In what is turning into the most awaited event of the year, the countdown to the decision on the fate of our beloved Brinjal has begun. I am sure there are millions like me waiting with bated breath for Union Minister for Environment of the Government of India to pronounce judgment on the commercialization of the controversial Bt-Brinjal crop, the very first food crop to be approved for direct human consumption in the world. The decision is to be made tomorrow, after tumultuous public debates organized by the minister across India with the major stake-holders in the current situation, namely, Farmers, Social activists, Consumers and Scientists. Seldom has any debate been so heated or has any Minister lost his head so many times even going so far as to tell opposing activists “to get your heads examined”. He further went on record last night on national television saying that he did not want to make anyone happy. But, I humbly submit Mr. Ramesh that you seem to be missing the point by a long shot. You are not voted to power to make people happy but to see to it that the constitution of the country is safeguarded and that justice is done to all sections of society in any matter that comes before you.

As we wait for the announcement to be made, the debate has far from ended. Hot discussions in scientific and social circles still abound and opinion is sharply divided. In this situation, I thought I must make an effort to summarize the implications of the impending decision one way or the other. This is by no means a complete argument or statement of facts however, as the sheer volume of data and papers available on the matter of GM available nationally and internationally is overwhelming. I have just tried to pin down some of the aspects that have repeatedly come up during this fantastic debate.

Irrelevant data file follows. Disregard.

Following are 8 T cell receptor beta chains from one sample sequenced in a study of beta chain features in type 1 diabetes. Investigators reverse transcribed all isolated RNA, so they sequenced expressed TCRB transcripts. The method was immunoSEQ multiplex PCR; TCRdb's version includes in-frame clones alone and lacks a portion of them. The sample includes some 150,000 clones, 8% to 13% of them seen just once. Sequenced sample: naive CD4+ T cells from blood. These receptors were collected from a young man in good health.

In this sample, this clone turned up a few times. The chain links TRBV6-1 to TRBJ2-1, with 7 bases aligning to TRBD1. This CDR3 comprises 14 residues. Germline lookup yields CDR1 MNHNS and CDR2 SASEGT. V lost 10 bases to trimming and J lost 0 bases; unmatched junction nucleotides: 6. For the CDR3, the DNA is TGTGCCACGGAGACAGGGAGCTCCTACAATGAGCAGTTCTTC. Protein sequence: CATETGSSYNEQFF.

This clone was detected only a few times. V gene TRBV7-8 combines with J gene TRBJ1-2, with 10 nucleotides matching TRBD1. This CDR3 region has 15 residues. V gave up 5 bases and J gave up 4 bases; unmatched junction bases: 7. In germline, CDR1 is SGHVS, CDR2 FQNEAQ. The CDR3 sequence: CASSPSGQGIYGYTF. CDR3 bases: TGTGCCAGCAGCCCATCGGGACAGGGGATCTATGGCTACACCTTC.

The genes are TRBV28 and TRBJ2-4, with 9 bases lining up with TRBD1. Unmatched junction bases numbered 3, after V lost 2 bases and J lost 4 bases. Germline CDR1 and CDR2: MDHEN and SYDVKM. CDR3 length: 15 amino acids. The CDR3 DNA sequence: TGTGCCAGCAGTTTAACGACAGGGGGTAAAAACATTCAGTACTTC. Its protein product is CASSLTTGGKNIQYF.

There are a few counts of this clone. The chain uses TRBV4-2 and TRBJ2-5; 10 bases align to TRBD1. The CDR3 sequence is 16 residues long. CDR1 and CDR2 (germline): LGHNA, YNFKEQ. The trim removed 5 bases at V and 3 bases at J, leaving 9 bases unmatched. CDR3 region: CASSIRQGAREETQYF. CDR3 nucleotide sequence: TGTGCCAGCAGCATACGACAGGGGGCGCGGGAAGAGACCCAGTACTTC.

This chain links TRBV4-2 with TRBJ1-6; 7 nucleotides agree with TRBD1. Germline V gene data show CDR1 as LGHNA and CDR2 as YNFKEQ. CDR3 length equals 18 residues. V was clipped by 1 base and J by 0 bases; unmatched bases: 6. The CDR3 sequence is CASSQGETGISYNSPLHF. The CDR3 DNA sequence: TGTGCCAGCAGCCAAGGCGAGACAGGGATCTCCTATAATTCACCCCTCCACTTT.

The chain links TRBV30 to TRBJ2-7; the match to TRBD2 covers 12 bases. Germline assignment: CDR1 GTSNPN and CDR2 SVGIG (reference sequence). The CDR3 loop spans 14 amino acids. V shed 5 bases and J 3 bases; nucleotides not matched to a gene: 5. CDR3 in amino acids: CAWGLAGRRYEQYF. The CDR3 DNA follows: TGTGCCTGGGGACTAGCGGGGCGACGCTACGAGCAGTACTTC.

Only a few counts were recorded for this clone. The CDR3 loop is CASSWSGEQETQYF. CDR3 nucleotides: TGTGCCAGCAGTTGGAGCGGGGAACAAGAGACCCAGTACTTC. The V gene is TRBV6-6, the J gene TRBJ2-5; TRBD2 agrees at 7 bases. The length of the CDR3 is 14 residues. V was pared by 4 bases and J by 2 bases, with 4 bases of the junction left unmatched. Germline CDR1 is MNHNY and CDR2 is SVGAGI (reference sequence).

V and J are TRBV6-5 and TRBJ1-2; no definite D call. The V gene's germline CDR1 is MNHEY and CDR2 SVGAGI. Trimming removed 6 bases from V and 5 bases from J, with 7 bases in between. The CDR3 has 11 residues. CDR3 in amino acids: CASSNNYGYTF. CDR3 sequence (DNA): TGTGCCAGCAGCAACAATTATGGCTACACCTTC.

Brinjal-In the Eye of the Storm

Brinjal-In the Eye of the Storm

If We Say Yes To The Commercialization Of Bt-Brinjal

Some of the Implications that I can think of:

  • The approval will have been carried out by a 30-member ad-hoc committee consisting mainly of bureaucrats and scientists, the GEAC. Some of the members of this committee did not even bother to attend the meetings and the two government representatives were merely observers and did not raise any questions throughout the deliberations. Thus, the voice of the people really had no say in the matter that was to affect them eventually. Effectively, we are sending out a strange signal to commercial enterprises, that we don’t really care about the concerns of the people and so we can simply entrust important decisions to lackluster committees.  
  • The Independent Supreme Court appointed advisor Dr. P.M. Bhargava, says many important tests were skipped by the company and the GEAC chose to give clearance inspite of this. He has earlier also alleged that the committee has been working under pressure from Monsanto and the Government. Leading expert on GMOs, has submitted an affidavit to the Supreme court of India questioning the GEAC and its hasty approval. Similar statements have been made by Dr. Seriliani. By still allowing the committee’s decision to stand, we will be paving the way for non-stringent approval of an entire range of GM crops waiting in the pipeline.